Judging art

I've been having a great visit with Mom and siblings these past two weeks, so I have been away from the studio and consumed with matters other than painting. I don't know how other artists manage, but I am a bit of a one-trick pony. I have to either visit or paint. I am too distracted with one to attend to the other, even if alternating days. In any event, last week I did manage to do one art-related activity. I was invited to jury an all media show at one of the local art centers in town. I was delighted to see such a large array of talent in the entries. The down side is that it made it that much more difficult to narrow things down.

As I explained to the entrants the night of the opening, there were several factors that played a part in my process as juror. First, I don't care how impartial one tries to be, a certain amount of personal preference influences what a given juror will select. Believe me, I tried to be as objective as possible but art for me is often an emotional experience and I am sure my own tastes played some part.

Second, I looked for a certian amount of mastery in technique. This can be a bit more objective, as you are looking for mastery in the use of materials, composition, color mixing, drawing, etc.  There were several pieces that found their way into the show that were not my favorites personally, but I could not deny the technical ability achieved by the artist.

Third, I looked for the overall statement of the piece. What was the intent or statment and was the artist successful in relaying that message, intent, feeling or statement to the viewer?  Did the handling of the materials support or distract from the intent? This is tricky because while intent is important, you also want to avoid a "message" that is so heavy-handed that it hits you over the head with a two-by-four.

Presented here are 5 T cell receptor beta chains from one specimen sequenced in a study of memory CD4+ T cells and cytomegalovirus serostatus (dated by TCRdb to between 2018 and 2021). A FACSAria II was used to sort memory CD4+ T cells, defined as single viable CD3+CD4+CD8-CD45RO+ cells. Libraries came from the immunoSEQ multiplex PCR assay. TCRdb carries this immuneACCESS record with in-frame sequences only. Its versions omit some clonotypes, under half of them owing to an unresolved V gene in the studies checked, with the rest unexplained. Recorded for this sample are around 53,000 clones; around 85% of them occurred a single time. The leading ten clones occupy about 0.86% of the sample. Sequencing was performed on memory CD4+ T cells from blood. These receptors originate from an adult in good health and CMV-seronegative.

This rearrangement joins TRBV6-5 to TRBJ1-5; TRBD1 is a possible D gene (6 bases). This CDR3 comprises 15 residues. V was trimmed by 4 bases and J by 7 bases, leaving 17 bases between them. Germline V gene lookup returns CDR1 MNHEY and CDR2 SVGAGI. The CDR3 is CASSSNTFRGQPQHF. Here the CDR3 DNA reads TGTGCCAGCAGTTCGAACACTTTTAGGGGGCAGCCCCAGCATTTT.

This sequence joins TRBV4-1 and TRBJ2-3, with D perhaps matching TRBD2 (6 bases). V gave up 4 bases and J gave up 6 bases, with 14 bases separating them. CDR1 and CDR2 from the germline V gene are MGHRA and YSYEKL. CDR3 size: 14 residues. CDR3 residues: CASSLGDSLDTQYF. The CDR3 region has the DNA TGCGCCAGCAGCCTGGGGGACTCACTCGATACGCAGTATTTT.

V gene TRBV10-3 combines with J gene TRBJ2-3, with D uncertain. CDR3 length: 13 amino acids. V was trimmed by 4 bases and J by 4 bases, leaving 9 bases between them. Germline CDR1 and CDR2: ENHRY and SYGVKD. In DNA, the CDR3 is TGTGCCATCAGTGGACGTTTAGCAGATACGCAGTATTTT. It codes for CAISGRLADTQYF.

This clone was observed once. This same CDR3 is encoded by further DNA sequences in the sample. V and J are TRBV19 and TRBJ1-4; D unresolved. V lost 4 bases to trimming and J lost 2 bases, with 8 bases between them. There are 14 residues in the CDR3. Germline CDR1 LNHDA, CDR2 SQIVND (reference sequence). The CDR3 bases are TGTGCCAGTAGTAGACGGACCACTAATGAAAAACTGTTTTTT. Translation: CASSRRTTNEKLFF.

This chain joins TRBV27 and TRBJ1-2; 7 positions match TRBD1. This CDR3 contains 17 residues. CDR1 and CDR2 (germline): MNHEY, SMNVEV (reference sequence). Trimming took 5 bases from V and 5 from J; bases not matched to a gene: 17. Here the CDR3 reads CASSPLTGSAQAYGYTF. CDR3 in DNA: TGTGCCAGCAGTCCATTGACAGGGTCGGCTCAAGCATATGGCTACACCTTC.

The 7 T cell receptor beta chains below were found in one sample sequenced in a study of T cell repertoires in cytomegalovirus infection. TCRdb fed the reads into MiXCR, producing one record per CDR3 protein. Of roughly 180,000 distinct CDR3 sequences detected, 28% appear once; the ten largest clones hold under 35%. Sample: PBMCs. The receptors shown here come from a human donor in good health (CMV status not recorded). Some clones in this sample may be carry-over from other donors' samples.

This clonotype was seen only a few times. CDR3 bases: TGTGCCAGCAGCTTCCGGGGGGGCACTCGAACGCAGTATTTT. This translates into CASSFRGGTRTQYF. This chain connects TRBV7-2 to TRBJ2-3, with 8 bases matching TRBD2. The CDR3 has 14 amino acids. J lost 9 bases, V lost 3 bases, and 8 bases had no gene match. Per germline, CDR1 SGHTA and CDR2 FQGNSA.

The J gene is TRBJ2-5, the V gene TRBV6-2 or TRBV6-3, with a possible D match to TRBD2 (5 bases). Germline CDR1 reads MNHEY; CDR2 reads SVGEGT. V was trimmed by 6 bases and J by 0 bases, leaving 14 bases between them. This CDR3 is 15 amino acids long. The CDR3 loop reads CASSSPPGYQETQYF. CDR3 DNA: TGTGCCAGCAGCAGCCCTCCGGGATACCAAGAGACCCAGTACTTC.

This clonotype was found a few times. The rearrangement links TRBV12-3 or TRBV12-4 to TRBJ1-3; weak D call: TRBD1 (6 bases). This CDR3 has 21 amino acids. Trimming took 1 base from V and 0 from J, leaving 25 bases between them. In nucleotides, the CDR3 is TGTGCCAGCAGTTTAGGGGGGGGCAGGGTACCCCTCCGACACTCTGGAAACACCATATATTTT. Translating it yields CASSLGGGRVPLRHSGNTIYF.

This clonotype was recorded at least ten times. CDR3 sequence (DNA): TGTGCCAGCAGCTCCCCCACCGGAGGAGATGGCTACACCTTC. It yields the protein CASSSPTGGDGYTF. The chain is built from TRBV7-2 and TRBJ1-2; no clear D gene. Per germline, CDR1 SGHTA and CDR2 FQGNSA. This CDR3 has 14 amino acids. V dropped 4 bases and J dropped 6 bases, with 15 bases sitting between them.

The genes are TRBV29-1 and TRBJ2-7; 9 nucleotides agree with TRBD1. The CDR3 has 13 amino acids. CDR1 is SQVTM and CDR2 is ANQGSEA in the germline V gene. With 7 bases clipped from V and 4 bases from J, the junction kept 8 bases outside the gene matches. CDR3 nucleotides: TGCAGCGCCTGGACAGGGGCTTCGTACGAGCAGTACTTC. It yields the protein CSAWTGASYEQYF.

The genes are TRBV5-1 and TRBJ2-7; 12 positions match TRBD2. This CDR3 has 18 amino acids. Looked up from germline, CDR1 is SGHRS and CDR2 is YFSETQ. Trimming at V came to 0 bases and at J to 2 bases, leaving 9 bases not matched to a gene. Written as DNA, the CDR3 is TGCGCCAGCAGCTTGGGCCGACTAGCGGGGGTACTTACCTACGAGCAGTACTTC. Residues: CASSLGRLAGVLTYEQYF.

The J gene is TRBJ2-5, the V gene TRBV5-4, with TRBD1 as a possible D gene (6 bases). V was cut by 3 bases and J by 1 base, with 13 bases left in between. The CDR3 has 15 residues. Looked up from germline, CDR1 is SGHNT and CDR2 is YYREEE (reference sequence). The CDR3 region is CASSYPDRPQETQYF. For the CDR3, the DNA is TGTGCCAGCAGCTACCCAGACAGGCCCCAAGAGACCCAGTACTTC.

And finally I looked for how all of the pieces would work together as a show. While I wasn't involved in hanging the show, I acted as if I were. I imagined how the work might flow and dialogue together so that the guests would have an interesting overall experience.

Juried shows can be quite a hodge-podge of styles, subjects, and mediums, but overall I think the show turned out very well for one of this nature. It was interesting to see my own reaction to the way the work was hung. It was very well done, though in certain instances I imagined different works hanging together. But that is the fun of art! Everybody has their own interpretation and creates their own dialogue which only adds to the experience.

Coincidentally, today I came across a great article entitled "How to Judge Art: Five Qualities You Can Critique," which reinforces my ideas and adds some very good additional food for thought. It comes from a blog I just recently discovered and know I will revisit many times called EmptyEasel. The author, Dan provides some wonderful info and resources for artists.

Speaking of empty easels, I'm looking forward to remedying my own case of that syndrome when I return to the studio next week!